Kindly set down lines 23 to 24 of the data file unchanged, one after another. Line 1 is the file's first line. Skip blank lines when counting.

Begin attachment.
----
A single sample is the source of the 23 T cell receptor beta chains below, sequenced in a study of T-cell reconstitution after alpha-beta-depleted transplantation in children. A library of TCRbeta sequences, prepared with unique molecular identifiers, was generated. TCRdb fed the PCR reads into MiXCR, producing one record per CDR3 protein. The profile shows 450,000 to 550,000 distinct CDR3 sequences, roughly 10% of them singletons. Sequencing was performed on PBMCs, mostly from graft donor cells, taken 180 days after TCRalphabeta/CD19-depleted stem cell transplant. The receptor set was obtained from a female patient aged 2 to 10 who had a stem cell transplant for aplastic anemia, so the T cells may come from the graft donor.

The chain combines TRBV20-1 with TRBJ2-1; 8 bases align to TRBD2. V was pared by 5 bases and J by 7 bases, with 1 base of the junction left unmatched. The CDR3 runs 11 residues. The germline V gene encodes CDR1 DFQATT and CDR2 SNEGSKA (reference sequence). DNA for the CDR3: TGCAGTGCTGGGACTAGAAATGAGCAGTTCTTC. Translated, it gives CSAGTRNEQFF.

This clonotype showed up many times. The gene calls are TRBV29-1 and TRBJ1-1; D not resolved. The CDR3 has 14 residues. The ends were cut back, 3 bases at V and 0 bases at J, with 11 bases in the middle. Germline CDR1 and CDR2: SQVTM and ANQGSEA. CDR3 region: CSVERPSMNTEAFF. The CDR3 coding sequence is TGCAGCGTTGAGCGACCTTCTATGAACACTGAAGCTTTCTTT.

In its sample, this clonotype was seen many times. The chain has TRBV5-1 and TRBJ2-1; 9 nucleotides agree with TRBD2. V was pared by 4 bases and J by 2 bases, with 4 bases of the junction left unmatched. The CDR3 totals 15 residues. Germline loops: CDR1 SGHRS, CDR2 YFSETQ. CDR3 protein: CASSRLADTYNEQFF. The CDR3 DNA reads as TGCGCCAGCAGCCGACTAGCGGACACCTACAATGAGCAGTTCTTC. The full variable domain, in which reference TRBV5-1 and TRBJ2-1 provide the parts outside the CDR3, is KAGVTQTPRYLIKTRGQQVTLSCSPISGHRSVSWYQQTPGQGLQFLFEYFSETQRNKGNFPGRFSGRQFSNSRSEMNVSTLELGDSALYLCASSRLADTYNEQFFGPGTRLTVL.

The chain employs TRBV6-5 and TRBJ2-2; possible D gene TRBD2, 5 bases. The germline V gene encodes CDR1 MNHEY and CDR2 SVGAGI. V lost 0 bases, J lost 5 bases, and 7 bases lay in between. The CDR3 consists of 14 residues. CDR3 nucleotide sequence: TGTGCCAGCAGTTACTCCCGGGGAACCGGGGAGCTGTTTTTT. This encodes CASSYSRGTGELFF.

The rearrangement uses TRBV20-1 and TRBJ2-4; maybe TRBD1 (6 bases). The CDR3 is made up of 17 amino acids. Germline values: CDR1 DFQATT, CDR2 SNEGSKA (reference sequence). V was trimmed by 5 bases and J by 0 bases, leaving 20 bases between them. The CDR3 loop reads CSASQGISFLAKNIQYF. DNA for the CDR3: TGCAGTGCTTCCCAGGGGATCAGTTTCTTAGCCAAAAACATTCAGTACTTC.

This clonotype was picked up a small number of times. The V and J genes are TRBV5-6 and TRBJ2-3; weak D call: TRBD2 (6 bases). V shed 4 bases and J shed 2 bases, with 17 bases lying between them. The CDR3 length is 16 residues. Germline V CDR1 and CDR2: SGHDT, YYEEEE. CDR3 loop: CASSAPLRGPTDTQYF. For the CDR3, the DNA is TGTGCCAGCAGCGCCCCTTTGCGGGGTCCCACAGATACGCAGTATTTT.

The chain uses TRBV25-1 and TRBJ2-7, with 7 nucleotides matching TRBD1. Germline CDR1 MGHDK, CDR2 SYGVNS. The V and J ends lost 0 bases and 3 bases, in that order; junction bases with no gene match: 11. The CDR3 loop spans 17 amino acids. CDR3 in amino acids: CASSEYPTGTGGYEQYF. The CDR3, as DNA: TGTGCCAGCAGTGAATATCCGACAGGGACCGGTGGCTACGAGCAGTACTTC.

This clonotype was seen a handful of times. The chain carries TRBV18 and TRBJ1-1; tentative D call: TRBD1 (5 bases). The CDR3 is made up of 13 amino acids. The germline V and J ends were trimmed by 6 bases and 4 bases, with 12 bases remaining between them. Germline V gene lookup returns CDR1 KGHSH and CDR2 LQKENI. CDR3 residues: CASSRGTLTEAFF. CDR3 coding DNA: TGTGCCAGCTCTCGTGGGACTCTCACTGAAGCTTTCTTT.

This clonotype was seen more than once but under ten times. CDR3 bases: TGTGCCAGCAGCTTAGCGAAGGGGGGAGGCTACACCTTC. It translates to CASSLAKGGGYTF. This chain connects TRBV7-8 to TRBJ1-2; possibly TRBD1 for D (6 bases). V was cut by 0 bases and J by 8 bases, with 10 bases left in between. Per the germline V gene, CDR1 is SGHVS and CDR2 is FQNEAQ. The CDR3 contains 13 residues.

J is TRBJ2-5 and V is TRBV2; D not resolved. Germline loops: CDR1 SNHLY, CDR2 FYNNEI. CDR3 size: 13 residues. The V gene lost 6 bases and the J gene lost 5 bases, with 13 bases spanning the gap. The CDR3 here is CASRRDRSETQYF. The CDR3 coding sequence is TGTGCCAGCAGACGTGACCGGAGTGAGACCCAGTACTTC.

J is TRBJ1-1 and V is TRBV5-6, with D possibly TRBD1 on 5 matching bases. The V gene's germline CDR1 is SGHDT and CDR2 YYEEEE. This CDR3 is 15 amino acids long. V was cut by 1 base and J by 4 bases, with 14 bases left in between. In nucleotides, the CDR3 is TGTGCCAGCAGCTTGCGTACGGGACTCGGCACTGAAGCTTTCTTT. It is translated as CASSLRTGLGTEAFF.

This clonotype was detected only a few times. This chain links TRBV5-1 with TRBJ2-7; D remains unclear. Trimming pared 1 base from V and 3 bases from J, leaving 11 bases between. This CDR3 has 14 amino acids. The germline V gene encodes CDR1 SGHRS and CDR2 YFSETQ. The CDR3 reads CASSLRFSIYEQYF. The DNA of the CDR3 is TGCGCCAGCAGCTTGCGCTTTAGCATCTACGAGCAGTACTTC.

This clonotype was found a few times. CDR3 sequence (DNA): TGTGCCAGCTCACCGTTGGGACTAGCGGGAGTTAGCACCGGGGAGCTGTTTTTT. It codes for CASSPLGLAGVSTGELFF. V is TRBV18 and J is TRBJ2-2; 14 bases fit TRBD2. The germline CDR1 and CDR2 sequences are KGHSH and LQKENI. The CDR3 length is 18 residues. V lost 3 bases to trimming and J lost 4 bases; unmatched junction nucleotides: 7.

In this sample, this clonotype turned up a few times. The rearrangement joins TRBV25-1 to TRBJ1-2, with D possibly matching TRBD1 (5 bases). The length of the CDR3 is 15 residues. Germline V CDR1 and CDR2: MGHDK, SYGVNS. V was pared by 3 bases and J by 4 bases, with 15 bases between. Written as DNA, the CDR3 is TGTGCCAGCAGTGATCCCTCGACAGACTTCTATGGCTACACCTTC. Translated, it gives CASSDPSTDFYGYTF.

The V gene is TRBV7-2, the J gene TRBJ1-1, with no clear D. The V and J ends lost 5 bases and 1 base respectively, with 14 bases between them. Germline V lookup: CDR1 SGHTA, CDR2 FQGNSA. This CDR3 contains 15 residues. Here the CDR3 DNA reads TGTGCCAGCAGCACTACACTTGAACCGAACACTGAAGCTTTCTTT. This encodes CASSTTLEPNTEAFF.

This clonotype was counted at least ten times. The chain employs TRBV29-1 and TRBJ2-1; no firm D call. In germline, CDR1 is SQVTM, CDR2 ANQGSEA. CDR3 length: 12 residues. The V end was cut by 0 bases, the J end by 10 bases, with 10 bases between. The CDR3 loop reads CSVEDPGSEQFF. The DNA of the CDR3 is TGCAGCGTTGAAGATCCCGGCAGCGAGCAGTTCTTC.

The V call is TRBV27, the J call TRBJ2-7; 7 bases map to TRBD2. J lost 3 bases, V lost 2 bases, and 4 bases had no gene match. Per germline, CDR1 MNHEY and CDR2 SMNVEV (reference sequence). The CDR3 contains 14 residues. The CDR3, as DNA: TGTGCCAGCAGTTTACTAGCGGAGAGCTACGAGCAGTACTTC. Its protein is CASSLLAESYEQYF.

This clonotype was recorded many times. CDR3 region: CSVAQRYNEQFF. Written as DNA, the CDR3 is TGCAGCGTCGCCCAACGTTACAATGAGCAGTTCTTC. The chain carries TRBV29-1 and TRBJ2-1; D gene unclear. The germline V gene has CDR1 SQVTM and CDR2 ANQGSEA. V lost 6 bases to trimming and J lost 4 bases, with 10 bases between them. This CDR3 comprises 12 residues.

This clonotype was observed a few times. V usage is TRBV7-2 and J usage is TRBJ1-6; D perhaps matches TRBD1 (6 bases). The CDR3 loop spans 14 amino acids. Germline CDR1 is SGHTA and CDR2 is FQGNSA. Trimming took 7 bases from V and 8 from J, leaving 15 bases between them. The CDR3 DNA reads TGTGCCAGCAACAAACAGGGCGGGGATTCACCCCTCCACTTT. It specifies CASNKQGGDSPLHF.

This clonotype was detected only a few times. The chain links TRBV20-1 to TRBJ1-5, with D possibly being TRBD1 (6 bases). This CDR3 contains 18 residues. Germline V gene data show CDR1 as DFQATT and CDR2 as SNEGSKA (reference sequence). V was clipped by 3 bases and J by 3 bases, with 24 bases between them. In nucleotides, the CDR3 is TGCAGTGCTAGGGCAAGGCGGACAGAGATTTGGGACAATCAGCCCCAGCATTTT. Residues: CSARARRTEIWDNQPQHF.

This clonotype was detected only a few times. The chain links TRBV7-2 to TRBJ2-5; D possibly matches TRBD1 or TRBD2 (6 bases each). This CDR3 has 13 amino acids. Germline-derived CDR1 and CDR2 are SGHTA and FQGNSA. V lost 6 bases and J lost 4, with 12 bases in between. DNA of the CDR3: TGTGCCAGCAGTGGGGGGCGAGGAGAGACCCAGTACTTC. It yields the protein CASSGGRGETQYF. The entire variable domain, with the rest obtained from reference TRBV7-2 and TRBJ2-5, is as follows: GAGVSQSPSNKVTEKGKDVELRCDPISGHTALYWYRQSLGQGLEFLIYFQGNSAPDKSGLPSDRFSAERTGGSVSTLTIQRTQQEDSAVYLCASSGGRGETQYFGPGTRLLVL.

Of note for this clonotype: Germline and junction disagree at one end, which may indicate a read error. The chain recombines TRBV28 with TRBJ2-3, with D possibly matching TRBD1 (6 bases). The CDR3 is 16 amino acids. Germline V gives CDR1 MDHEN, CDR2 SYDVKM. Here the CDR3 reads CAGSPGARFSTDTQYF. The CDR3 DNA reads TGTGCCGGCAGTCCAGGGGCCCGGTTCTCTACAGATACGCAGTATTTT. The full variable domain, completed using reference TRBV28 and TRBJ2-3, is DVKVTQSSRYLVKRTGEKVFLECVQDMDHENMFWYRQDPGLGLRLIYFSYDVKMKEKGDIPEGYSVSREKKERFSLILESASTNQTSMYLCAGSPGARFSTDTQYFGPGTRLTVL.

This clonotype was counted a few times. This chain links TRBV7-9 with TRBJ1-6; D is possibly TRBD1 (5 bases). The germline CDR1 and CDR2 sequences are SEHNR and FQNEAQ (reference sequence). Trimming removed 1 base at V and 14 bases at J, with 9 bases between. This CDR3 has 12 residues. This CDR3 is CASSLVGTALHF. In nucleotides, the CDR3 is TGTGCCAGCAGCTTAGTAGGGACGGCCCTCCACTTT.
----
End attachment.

Of note for this clonotype: Germline and junction disagree at one end, which may indicate a read error. The chain recombines TRBV28 with TRBJ2-3, with D possibly matching TRBD1 (6 bases). The CDR3 is 16 amino acids. Germline V gives CDR1 MDHEN, CDR2 SYDVKM. Here the CDR3 reads CAGSPGARFSTDTQYF. The CDR3 DNA reads TGTGCCGGCAGTCCAGGGGCCCGGTTCTCTACAGATACGCAGTATTTT. The full variable domain, completed using reference TRBV28 and TRBJ2-3, is DVKVTQSSRYLVKRTGEKVFLECVQDMDHENMFWYRQDPGLGLRLIYFSYDVKMKEKGDIPEGYSVSREKKERFSLILESASTNQTSMYLCAGSPGARFSTDTQYFGPGTRLTVL.

This clonotype was counted a few times. This chain links TRBV7-9 with TRBJ1-6; D is possibly TRBD1 (5 bases). The germline CDR1 and CDR2 sequences are SEHNR and FQNEAQ (reference sequence). Trimming removed 1 base at V and 14 bases at J, with 9 bases between. This CDR3 has 12 residues. This CDR3 is CASSLVGTALHF. In nucleotides, the CDR3 is TGTGCCAGCAGCTTAGTAGGGACGGCCCTCCACTTT.